IT is no easy matter to ascertain the prices paid for cattle of different ages, as they varied at different fairs according to the demand, and also to the quality of some being very superior to others; for instance, those from Limerick always bringing a higher price than most other yearlings. Store cattle of every kind were much lower in 1807 than they had been many years before, insomuch, that dry cows could scarcely be sold for any price, however low, and greatly distressed the lower kind of farmers and cottiers, who wanted to exchange them for those in milk, or to make up their rent.
The prices given for fat cattle by the contractors of Cork and Limerick last year (1806) were unprecedentedly low; many graziers were obliged to sell their fat cattle for little more, sometimes less, than they paid for them as stores the preceding May. This cannot be imputed to low prices given by Government, but to a combination amongst the contractors, who the year before opposed each other, and helped to keep up the market, and by which I understand they were considerable losers; but last season and this there has been no opposition, except an hasty ill-judged plan amongst the Leinster graziers, that has been productive of nothing but disappointment. Were I to prescribe a remedy for this extreme fluctuation in the price of fat cattle, it would be the cultivation of large quantities of green winter food, that would enable them to keep over their cattle; for, the English contractors can no more do without Irish beef, than we can do without their money; and if the fat cattle are sold before they consume this green food, it will be of infinite use for store cattle, instead of straw, and will enable the grazier to finish his cattle better, earlier, and in greater number than he ever did, and litter to make manure will be made of that straw, which formerly only kept his cattle barely alive.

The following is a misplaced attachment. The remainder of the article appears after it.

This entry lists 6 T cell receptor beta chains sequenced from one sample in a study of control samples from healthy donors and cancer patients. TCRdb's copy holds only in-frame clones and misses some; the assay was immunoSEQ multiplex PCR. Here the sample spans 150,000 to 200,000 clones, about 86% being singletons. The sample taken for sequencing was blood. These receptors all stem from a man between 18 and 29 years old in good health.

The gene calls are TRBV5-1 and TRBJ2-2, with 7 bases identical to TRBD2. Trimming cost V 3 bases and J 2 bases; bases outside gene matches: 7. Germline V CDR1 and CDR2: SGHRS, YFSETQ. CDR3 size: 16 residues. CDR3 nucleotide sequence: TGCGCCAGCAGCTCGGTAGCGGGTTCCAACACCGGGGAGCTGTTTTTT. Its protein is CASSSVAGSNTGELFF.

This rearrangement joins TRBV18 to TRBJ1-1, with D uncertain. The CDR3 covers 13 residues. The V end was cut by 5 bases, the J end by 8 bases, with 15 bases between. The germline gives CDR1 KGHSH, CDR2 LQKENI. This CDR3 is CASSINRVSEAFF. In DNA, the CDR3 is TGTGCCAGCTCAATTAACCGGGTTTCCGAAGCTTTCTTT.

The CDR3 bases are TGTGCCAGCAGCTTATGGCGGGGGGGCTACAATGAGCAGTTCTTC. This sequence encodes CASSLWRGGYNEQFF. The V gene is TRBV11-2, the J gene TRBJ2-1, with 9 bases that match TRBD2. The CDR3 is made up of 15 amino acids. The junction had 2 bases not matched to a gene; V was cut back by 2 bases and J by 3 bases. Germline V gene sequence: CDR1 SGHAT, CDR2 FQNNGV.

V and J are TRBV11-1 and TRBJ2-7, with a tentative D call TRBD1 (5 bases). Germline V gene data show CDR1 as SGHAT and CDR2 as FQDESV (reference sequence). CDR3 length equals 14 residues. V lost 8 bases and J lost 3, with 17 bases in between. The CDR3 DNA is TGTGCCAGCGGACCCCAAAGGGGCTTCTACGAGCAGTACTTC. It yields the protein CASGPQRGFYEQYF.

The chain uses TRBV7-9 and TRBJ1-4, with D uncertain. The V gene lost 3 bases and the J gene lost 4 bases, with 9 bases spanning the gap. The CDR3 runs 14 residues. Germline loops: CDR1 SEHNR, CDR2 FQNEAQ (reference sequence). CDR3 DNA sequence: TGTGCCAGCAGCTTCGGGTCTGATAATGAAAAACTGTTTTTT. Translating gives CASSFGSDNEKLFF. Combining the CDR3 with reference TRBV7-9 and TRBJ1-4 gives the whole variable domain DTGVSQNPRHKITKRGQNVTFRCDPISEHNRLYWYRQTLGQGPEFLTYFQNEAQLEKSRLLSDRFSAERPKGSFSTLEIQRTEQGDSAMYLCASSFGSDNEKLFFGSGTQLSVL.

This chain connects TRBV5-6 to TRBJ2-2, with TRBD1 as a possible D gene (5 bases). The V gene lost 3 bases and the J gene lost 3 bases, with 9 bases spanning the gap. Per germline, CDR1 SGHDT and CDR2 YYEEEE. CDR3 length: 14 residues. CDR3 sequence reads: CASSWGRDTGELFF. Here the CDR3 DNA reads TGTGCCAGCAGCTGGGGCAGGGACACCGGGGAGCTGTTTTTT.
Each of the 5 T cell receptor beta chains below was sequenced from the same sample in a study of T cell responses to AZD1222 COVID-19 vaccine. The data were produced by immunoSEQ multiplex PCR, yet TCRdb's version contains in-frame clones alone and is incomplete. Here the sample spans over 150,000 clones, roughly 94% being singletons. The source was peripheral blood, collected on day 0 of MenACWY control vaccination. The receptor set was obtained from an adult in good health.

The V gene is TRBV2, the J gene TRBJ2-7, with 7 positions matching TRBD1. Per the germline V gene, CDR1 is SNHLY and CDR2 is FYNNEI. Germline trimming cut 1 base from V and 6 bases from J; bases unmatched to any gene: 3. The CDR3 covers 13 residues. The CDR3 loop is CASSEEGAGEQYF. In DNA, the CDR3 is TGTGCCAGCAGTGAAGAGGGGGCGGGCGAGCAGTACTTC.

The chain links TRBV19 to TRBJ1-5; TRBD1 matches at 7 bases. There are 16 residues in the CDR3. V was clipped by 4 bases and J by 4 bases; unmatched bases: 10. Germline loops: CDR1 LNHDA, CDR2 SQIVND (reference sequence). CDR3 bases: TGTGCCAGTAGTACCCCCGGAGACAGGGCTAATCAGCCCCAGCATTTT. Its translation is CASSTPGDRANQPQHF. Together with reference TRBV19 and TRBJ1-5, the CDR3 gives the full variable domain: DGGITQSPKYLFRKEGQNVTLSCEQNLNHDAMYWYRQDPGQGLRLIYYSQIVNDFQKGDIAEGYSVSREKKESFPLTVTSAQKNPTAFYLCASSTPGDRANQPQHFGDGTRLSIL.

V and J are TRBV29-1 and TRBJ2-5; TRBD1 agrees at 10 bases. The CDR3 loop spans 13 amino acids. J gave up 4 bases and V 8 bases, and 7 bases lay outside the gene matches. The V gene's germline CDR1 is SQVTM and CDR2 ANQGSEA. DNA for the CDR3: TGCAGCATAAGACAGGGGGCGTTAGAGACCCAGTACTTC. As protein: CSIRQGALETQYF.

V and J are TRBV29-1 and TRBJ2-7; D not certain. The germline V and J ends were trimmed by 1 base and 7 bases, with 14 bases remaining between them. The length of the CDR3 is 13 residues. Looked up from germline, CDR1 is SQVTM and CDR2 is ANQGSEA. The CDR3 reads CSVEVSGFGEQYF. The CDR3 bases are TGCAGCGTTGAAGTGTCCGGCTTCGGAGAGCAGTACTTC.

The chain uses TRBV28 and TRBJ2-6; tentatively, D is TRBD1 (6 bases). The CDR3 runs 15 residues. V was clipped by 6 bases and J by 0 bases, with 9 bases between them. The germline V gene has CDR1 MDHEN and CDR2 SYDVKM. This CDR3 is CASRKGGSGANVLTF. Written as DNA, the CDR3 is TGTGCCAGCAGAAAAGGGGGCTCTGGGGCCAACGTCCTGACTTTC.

On striking a balance of accounts for many years past, the graziers, I presume, have no great reason to complain of one or two bad seasons.
The sale of fat sheep is very limited; what the home market does not consume, is sent to Ballinasloe fair in October, and from thence to be finished in Leinster for Dublin and other markets.
Horses are rather improving within the last year, owing to an encouraging advance in the price: they sold at Spansel-hill in 1807; horses for draught, at three years old, for from 8l. to 25l.; those for the saddle, three years old, from 14l. to 60l. That fine breed of horses, for which this county was formerly famous, is now very rare.
Two or three fairs and a weekly market at Carrigaholt would be highly advantageous to the remote parishes of Kilballyhone, Killard, Moyferta, &c. as the land and stock are in a state of great improvement, and population is receiving a great encrease*.
In the western part of this county cattle were a few years ago uncommonly low-priced; milch cows frequently for from 2l. 10s. to 4l. and other stock still lower; but in the year 1800, milch cows of the same quality were sold for from 4l. 11s. to 11l. 7s. 6d.; and dry cows, which at a former period were sold for from 1l. to 4l., in 1800 rose to four and seven guineas, and every kind of young stock in proportion; this has been imputed not only to a rise in the times, but to an improvement in the stock.
At the fair of Innistymon, in July 1807, cattle were so low, that tolerable dry cows sold for 3l., and middling two-year old heifers for 3l. 8s. 3d., but sheep sold well.
In September 1807, I met a lot of fat old-light hogget sheep going to a butcher in Limerick; he paid 30s. a piece for them, but they were small, though very fat; it seems then, that old-light sheep will fatten at an early period.* Since the above was written, fairs have been established.
Back to Statistical Survey of the County of Clare - Chapter 3